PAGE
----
Will Economic Contraction Affect Debate Over Sequester?
There are some people who viewed the news that the economy shrank toward the end of the year as a bracing wake-up call, a gloomy foreshadowing of what could happen if even bigger automatic reductions start March 1. But don't count on it changing the dynamics of the current debate over the so-called sequester.
If Congress fails to reach agreement to stop a sequester, the Defense Department would take a $500 billion hit; $700 billion would come from other domestic discretionary programs.
Steve Bell of the Bipartisan Policy Center in Washington, D.C., worked on Capitol Hill for 39 years, on and off, much of that time as a top aide on the Senate Budget Committee when Republicans were in charge. He's still in touch with people in Congress.
Asked in an interview how much his Hill contacts reacted to news that a 22.2 percent drop in defense spending led to the U.S.'s fourth-quarter gross domestic product shrinking by 0.1 percent, Bell said:
"Not much. There is a sense of resignation among many members on the Hill. The pro-defense people have kind of lost momentum. The big deficit hawks have gained momentum. And the general, not a majority yet, but certainly a strong minority consensus is: 'Let the sequester occur. It's the only spending cuts we're ever going to get out of this entire mess from the last four years.' And I think that idea is gaining momentum. It is beginning to make the defense hawks deeply concerned."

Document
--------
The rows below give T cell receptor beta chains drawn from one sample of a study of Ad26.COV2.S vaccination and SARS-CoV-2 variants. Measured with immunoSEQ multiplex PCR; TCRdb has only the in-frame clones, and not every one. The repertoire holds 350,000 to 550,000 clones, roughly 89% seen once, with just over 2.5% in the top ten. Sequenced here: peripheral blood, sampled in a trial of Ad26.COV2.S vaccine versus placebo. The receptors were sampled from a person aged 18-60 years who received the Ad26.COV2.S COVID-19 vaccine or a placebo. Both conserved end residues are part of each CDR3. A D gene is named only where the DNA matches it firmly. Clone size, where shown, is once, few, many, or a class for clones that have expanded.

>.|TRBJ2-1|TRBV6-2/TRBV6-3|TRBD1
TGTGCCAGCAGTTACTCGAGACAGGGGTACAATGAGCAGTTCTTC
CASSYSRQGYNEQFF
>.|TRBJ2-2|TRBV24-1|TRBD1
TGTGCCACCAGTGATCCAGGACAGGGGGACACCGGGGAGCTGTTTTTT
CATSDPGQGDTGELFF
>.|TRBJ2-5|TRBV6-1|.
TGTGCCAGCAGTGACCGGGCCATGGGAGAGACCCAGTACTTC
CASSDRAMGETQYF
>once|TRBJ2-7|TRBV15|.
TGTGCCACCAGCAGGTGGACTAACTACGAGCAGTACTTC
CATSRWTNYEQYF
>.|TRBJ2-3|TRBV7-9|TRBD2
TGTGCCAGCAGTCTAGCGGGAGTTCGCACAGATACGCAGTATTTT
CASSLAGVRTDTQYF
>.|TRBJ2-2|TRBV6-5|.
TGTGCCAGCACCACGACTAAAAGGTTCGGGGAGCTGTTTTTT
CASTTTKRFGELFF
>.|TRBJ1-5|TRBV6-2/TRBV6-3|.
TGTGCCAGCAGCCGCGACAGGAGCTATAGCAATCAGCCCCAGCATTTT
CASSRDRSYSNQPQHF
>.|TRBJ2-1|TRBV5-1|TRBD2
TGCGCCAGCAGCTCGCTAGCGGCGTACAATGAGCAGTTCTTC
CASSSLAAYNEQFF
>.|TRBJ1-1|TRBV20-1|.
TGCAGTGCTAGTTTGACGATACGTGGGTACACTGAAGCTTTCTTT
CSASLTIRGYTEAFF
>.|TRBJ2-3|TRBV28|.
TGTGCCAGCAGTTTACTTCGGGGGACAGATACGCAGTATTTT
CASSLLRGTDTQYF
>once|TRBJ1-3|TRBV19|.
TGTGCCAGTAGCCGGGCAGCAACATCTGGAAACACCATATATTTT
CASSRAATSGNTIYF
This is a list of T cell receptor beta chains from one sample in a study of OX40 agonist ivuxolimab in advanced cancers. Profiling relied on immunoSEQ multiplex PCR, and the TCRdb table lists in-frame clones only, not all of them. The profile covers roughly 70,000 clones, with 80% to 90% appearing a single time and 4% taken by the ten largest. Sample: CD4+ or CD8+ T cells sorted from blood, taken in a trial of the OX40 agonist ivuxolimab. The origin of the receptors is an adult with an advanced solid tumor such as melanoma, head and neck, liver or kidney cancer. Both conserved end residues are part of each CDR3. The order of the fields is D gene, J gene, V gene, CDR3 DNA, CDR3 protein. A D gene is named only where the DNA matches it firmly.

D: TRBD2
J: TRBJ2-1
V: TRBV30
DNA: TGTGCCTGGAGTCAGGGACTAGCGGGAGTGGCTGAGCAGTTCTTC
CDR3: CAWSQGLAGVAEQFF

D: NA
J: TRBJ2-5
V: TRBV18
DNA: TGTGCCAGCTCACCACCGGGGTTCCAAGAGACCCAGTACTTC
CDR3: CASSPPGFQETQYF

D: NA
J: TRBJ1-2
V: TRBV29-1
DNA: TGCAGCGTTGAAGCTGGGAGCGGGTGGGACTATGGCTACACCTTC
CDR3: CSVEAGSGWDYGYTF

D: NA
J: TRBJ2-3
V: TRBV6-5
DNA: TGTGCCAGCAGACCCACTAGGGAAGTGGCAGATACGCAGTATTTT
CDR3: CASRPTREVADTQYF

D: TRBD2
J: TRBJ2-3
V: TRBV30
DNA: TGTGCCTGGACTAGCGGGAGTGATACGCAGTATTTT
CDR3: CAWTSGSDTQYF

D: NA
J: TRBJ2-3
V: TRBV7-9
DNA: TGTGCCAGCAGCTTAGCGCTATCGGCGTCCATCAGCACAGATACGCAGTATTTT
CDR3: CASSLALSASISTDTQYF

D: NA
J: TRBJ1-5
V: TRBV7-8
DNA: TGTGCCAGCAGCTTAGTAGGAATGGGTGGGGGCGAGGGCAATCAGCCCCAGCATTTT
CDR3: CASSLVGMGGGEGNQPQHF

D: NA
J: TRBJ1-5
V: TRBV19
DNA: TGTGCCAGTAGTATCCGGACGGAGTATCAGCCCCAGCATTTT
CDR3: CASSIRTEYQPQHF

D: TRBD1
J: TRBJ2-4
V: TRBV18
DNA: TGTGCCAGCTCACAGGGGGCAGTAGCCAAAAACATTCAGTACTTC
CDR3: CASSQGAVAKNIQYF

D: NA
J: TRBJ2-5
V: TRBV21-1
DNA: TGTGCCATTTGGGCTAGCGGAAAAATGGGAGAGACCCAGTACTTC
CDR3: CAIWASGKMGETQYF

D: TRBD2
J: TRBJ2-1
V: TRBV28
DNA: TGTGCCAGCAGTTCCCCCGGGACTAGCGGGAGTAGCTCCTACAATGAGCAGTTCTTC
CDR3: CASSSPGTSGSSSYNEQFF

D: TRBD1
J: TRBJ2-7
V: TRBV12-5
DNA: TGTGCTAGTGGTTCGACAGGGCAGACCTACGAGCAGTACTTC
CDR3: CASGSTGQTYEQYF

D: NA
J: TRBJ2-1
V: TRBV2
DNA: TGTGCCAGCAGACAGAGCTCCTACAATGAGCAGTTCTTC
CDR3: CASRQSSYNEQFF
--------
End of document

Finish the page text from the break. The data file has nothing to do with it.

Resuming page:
Bell isn't in that camp. He says Wednesday's GDP report was a serious warning of the kind of economic disruption that will occur if the sequester is allowed to go forward. The Bipartisan Policy Center warned that the threat of future cuts would cause companies to act pre-emptively to gird themselves through layoffs and other actions.
"The sequester, and its impact on defense, we believe, will lead to furloughs of civilian defense workers. It will lead to either the sale or bankruptcy of very small subcontractors, things that are occurring right now in the Washington, D.C., area. People are selling their small businesses to larger defense contractors because they can't stay in business. And we think the net effect will probably be, conservatively, a million lost jobs just from the defense sequester alone."
Sen. Carl Levin, D-Mich., who chairs the Senate Armed Services Committee, was among those who saw Wednesday's news as a clamorous klaxon horn sounding danger. In a statement, he said:
"We must avoid sequestration because of the damage it would do to the economy, to important domestic investments and to our national security. Today's GDP report demonstrates what is at stake economically. Top economists have warned us that sequestration could send us back into recession, and we should heed their warnings."
Others who saw danger signals were, not surprisingly, defense contractors who have much at stake. Marion Blakey, president of the Aerospace Industries Association, said in an interview:
"It's what we have been warning about for months and months, because we do know that the cuts to defense spending that are already in place through the Budget Control Act are causing our companies to pull back, laying off workers. That's going on right now. It has real effects in terms of their ability to invest in R&D, to train. There are a variety of aspects that all have an economic impact. We know if a sequester goes into effect, we're going to see a much more dramatic acceleration of job losses."